I saw and heard Rene Marie for the first time at the Outpost last spring. Going in, I knew only that she was a jazz singer with two first names and an imaginative haircut. That night, I learned that onstage, she opens herself to the music, lights, and audience the way a morning glory opens itself to the sun—brilliantly exposed and vulnerable.
But in command, too—with a lovely instrument, an actress’s ability to assume character, a strong backbone, and a very clear idea of what she wants to do with a song.
This Thursday, vocalist, playwright, teacher, and activist Marie brings her group—with Kevin Bales (piano), Elias Bailey (bass), and Quentin Baxter (drums)—back to the Outpost, riding the wave generated by her latest album, I Wanna Be Evil (Motéma). It’s a delicious tribute to the late Eartha Kitt, featuring a number of songs associated with the strong-willed singer, actress, and dancer, as well as star turns from Charles Etienne on trumpet, the gloriously audacious Wycliffe Gordon on trombone, and Adrian Cunningham on flute, clarinet, and sax. The two ladies have a lot of characteristics in common—suavity, sensuality, grit, honesty, and straight talking—and it’s unlikely anyone else on this planet could honor Kitt as effectively as Marie does.
Marie got a late start in the business. She was in her forties when she turned pro and released her first album, and she had to turn her life upside down to do it. During the 23 years she was locked in her difficult first marriage, Marie’s musical output was pretty much confined to home or, as a Jehovah’s Witness, church.
“I didn’t have that much [of] what we called secular music,” she says. “I had about four albums: Sarah Vaughan, Ella Fitzgerald, Cleo Laine, and Carmen McCrae. I just played a hole in them.” She memorized every song and found herself mimicking the vocalists just for the fun of it. “I was totally unabashed at home—a hairbrush or a carrot in my hand, singing to my sons, and all of us just dancing around,” she says.
In the last year of her marriage, she began singing with a jazz quintet and rediscovered that she could “speak this language” and that jazz was a “major way” for her to communicate.
Her husband delivered an ultimatum: quit singing or leave the house. With the encouragement of her son Michael, she opted for song, leaving her marriage, her church, and her fear behind.
“I believe in risk,” she says. “I have a little placard that’s taped to the front of my piano, that I’ve had for years. It says that everything is sweetened by risk, and I really do believe it.”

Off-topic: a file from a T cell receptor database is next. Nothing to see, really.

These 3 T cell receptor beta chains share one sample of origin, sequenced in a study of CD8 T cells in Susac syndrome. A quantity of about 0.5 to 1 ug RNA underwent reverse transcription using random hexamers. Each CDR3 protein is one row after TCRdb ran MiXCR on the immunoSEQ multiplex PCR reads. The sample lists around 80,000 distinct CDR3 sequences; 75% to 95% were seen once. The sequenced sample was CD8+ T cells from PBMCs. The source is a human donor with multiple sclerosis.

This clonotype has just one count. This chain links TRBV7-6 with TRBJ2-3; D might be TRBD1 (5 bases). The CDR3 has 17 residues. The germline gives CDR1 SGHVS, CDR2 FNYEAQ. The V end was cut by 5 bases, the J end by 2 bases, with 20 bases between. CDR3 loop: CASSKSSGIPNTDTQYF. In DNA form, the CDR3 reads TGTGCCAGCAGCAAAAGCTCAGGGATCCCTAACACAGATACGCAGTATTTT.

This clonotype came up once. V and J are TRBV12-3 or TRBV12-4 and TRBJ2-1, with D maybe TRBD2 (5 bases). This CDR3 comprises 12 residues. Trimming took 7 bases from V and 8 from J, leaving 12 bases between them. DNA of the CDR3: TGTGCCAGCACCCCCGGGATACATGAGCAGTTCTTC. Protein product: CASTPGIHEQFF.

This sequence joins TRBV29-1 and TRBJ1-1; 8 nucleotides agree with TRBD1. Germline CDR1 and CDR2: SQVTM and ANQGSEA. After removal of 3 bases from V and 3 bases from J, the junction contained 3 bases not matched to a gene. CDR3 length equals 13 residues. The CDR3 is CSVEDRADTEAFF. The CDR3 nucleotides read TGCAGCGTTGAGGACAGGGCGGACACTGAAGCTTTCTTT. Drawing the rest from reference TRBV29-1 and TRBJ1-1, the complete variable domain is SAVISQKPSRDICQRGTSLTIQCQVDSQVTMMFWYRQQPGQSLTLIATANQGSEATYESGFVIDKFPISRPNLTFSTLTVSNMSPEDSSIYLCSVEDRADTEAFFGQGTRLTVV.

Connected to Music
Critics and reviewers make much of Marie’s “theatricality,” and she does deliver songs with a heightened sense of reality. That begins with an intimate and involuntary connection to the
music. “Ever since I’ve been a little girl, I know that music affects me differently when I hear it than it does most people,” she says. She recalls singing “Soldier Boy” as a four-year-old who knew nothing of war, and crying because something in the music reached her.
“It’s always been my goal to be as vulnerable as possible,” she says. “So when I’m singing a song, it’s like I’m the person that the song is coming from.”
When she’s singing “I’d Rather Be Burned as a Witch,” she’s a “waterproof bitch who doesn’t give a damn what people think,” she says. But she can turn around and deliver “Santa Baby” with the conviction that being good all year has been hell and she deserves a reward.
The honesty and the audacity in her performances arise from her cultivated vulnerability. In part, she says, it’s a conscious effort to “strip off the facade.” In part, it’s a little bit of devil-may-care craziness. “I do kind of go up onstage with a ‘fuck it’ attitude,” she says. “At the same time, there is definitely a drive in me that says, ‘You know what, I’m going to completely disrobe
because I believe that there are people out in the audience who also want to disrobe, and the only way to get them to do it is for me to do it first.’ ”
That drive finds an outlet not only in music, but also in playwriting and acting. Her one-act play, Slut Energy Theory — U’Dean, the story of a sexually abused girl and the residual damage she endured, which Marie has performed in Denver and New York, brings the same candor to the theater. Song or stage, Marie
understands that her honesty, as well as her
unabashed sensuality, can make some in the
audience a little uncomfortable, and she
welcomes that. “That’s good,” she says,
laughing. “A little discomfort, there’s nothing wrong with that. That means you’re coming alive.”
Brain power and support
Marie also brings an intellectual rigor to her work. “I did so much research,” she says of the songs on her latest album, “because I didn’t want these songs to sound like versions everybody else has heard all along.” For example, she found verses of Cole Porter’s “Let’s Do It, Let’s Fall in Love” that are seldom done and that gave her version a unique setting.
She hates to see a song wasted by a singer who brings nothing to it. “It’s like you have this amazing lover, and you’re just laying there, not really participating in the whole thing. ‘Come on! Do something!’ ” she says. “Sometimes it helps to ask, ‘Hey, what was the composer thinking of when he wrote those lyrics? Where was her mind when she wrote that? . . . Can I convey that?’ That’s important to me.”
She is quick to acknowledge what her band, which is top-notch, contributes to her efforts. “I’m really so lucky. I love these musicians. They support me completely,” she says. “It’s like walking on solid ground. I feel like I can do anything when I am singing with them.”
Fact is, she really can.
Thursday, April 3, 7:30 p.m.
Weil Hall at the Outpost Performance Space
210 Yale SE, Albuquerque
Tickets: $30/$25 members and students
© 2014 Mel Minter. All rights reserved.